In partnership with RMI, the Caribbean Initiative at the Adrienne Arsht Latin America Center convened top US officials, Caribbean leaders, US companies, civil society, and policy experts to forge solutions to the region’s clean energy challenges on the sidelines of Vice President Kamala Harris’ trip to The Bahamas

WASHINGTON D.C. – June 15, 2023 – On June 9, the Atlantic Council with RMI traveled to The Bahamas to host the PACC 2030 Climate Resilient Clean Energy Summit on the sidelines of US Vice President Kamala Harris’ first visit to the Caribbean. The summit took place a year to the day after VP Harris announced the US-Caribbean Partnership to Address the Climate Crisis (PACC) 2030 at the ninth Summit of the Americas in Los Angeles.

“The summit came at a consequential moment for Caribbean nations and US-Caribbean engagement,” said Jason Marczak, senior director of the Atlantic Council’s Adrienne Arsht Latin America Center (AALAC). “Caribbean countries are on the frontlines of the climate crisis, and their import-dependence of fossil fuels exacts a heavy toll on economies and livelihoods in the region. Partnership with the United States is an opportunity to overcome these challenges, and, fortunately, US and Caribbean interests are aligning, with US policy shifting to be climate and clean energy focused.”

Prime Minister of the Bahamas and Chair of the Caribbean Community Philip Davis and Prime Minister of St. Kitts and Nevis Terrance Drew headlined the summit, with both focused on the growing need to make financing and developing clean energy projects easier and affordable for Caribbean countries. Open Society Foundations and Coca-Cola Caribbean System sponsored the event.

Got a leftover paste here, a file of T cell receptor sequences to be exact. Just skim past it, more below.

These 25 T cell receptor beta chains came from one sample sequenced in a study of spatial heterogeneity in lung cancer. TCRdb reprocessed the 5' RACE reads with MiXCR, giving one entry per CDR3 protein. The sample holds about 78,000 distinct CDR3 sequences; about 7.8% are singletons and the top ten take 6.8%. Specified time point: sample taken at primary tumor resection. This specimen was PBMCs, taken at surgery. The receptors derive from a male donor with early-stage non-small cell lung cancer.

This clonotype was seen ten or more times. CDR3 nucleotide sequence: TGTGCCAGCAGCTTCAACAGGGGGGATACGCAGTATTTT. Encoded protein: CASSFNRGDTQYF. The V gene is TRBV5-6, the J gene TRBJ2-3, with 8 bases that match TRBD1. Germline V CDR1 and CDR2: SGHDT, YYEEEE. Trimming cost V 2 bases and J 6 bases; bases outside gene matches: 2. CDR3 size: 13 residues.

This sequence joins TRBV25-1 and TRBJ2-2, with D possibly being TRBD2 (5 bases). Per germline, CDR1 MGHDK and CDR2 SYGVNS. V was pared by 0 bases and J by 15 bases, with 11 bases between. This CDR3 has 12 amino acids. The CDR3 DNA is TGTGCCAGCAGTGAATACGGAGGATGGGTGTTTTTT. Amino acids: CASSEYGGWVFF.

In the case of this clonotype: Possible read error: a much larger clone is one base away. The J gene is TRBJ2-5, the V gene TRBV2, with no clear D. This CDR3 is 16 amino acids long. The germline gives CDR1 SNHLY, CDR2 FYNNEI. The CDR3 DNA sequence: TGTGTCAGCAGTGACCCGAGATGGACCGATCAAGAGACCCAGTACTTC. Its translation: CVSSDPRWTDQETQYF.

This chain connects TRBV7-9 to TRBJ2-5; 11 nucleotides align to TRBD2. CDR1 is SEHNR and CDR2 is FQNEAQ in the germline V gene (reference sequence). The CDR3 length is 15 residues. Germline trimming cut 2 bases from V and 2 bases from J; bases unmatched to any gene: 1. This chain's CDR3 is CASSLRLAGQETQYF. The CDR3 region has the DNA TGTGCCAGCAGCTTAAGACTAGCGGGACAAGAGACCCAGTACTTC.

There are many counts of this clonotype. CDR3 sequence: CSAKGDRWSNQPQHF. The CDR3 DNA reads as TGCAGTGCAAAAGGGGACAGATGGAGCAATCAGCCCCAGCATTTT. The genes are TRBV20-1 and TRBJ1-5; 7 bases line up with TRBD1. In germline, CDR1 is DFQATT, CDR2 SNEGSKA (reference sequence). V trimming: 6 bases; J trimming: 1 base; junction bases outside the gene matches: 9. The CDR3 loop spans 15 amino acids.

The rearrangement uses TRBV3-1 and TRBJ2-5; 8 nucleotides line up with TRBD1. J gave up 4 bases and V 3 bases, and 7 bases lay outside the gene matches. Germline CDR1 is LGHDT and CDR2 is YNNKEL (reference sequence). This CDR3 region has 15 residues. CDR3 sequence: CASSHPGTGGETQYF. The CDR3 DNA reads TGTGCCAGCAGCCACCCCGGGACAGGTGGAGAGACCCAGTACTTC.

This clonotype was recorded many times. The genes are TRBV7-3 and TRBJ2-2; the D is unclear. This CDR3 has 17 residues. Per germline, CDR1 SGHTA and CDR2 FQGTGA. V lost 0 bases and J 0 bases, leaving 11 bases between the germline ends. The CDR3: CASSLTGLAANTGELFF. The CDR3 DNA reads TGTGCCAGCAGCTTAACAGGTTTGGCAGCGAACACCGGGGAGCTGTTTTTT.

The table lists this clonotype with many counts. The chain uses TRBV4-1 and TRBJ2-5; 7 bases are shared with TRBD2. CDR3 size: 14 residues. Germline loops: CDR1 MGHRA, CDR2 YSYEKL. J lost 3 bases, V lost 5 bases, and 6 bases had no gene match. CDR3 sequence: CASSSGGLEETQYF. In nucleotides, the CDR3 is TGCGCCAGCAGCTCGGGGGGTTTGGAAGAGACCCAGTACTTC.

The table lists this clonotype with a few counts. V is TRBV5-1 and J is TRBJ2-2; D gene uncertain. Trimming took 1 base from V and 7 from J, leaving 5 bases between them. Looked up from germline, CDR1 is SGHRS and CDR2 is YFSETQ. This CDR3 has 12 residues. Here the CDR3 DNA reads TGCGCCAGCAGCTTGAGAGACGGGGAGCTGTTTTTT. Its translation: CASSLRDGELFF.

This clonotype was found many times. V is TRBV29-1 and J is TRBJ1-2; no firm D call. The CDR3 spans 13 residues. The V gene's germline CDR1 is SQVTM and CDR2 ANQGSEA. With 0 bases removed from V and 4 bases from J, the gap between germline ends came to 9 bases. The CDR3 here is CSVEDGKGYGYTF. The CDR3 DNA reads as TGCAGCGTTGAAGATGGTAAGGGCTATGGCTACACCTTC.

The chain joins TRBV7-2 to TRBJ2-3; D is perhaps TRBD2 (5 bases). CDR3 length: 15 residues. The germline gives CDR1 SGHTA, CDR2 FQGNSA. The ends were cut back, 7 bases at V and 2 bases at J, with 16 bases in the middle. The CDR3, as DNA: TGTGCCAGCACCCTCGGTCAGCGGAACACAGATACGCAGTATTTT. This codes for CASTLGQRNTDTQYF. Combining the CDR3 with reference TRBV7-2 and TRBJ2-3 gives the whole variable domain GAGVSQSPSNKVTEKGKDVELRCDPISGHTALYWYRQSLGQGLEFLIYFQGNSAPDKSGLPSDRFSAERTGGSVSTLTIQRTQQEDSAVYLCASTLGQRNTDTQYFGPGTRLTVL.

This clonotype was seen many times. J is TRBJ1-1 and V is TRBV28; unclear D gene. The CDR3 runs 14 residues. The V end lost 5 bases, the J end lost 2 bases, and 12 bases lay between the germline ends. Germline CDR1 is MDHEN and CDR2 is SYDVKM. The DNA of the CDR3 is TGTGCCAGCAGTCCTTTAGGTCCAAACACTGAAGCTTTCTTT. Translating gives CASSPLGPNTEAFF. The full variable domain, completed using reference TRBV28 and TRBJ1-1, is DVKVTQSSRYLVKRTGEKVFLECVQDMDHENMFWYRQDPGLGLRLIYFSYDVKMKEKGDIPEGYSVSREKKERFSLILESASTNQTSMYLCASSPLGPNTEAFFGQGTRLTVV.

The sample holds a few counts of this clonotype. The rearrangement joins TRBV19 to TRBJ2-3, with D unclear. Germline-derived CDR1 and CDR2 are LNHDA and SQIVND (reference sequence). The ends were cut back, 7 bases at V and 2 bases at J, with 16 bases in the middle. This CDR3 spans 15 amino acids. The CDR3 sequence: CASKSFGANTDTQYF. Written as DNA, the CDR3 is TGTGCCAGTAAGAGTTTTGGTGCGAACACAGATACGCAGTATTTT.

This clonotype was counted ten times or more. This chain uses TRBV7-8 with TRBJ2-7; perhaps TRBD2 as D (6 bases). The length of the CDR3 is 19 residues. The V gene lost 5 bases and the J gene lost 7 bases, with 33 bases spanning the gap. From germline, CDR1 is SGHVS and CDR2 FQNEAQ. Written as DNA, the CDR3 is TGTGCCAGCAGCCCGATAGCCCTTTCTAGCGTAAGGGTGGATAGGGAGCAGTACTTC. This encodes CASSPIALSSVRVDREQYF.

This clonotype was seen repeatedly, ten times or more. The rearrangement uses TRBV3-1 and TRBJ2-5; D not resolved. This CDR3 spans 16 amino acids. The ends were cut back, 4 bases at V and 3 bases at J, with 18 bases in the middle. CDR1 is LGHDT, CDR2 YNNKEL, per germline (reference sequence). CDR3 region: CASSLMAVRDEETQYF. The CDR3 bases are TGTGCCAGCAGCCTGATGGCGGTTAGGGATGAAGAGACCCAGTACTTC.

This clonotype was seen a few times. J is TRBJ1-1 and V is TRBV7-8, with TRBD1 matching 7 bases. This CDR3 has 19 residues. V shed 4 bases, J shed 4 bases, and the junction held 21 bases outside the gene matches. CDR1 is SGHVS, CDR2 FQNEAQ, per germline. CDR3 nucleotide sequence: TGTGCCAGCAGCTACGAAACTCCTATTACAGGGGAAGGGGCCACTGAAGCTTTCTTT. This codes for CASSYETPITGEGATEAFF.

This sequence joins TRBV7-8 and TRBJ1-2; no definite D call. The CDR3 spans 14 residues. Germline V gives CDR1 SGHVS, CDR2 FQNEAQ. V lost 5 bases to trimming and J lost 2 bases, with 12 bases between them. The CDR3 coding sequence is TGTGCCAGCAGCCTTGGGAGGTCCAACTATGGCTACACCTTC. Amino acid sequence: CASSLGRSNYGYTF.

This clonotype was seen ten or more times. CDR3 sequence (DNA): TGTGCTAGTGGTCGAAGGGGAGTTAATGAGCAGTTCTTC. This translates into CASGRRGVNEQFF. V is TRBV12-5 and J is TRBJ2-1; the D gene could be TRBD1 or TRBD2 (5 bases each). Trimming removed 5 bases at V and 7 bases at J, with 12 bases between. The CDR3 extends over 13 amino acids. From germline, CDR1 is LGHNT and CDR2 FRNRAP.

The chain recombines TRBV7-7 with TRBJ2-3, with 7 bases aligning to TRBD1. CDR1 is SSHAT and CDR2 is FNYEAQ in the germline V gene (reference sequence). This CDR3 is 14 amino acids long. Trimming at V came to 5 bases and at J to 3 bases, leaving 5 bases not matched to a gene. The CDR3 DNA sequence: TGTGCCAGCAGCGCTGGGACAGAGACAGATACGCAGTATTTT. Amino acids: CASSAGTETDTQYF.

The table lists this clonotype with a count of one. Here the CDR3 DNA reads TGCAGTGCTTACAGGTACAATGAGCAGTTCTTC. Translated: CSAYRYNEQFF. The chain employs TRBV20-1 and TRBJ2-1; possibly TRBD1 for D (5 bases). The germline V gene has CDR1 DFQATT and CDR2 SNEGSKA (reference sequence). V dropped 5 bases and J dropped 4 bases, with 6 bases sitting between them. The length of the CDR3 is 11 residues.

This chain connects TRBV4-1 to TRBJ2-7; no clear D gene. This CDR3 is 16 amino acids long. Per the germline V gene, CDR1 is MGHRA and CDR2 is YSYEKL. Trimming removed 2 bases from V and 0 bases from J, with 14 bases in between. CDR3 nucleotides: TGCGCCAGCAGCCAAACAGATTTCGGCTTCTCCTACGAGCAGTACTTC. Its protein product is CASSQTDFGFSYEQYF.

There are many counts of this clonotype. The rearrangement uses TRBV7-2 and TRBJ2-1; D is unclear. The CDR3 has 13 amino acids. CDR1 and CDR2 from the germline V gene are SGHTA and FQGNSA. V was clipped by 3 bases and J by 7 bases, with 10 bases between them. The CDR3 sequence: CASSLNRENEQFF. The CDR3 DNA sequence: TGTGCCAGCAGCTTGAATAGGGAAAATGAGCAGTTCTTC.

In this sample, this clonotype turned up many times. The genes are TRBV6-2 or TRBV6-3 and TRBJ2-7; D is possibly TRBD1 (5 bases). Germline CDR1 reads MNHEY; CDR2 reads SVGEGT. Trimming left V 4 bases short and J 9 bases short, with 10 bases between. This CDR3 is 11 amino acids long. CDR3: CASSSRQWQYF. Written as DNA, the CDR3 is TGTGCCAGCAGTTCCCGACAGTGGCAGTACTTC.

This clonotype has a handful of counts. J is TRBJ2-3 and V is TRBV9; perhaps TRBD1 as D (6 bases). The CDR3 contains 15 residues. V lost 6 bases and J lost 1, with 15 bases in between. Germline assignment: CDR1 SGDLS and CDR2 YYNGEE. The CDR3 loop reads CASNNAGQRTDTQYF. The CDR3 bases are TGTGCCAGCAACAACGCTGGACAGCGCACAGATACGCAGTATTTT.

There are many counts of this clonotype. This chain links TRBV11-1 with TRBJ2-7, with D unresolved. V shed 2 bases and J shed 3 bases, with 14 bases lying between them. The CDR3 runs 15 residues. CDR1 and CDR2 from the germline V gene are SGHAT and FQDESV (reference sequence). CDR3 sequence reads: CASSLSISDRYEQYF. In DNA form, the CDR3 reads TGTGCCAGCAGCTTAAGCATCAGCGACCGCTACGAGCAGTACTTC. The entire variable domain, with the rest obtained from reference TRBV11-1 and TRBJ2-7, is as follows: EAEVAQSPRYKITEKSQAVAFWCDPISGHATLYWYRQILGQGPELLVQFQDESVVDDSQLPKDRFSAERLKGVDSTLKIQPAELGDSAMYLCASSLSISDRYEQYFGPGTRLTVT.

Prime Minister Drew underscored that his government “understands the importance of energy security and enhancing climate resilience,” but noted that “we cannot do this without external investment as we try to future proof Saint Kitts and Nevis against exogenous shocks which so often dismantle whole economies of small nations like ours.”

“Hopefully, the summit can be an example of how Caribbean ideas can and should shape future US climate and energy policy to the region,” said Wazim Mowla, associate director of the Caribbean Initiative at AALAC. “The summit’s outcomes and that of PACC 2030 can only be effective if regional stakeholders are willing to accept them.”

Joining them were high-level US officials, including Special Assistant to the US President and Principal Deputy National Security Advisor to the US Vice President Rebecca Lissner, Department of State Assistant Secretary of State for Western Hemispheric Affairs Brian Nichols, and representatives from the office of the Vice President, Department of State, USAID, Department of the Treasury, Department of Commerce, the Development Finance Corporation, Department of Energy, Trade and Development Agency, and Export-Import Bank of the United States.

The summit commenced with a matchmaking breakfast, where US and Caribbean companies were paired with government officials and multilateral representatives to identify potential clean energy investment opportunities and ways to mitigate the pitfalls plaguing energy development in the region.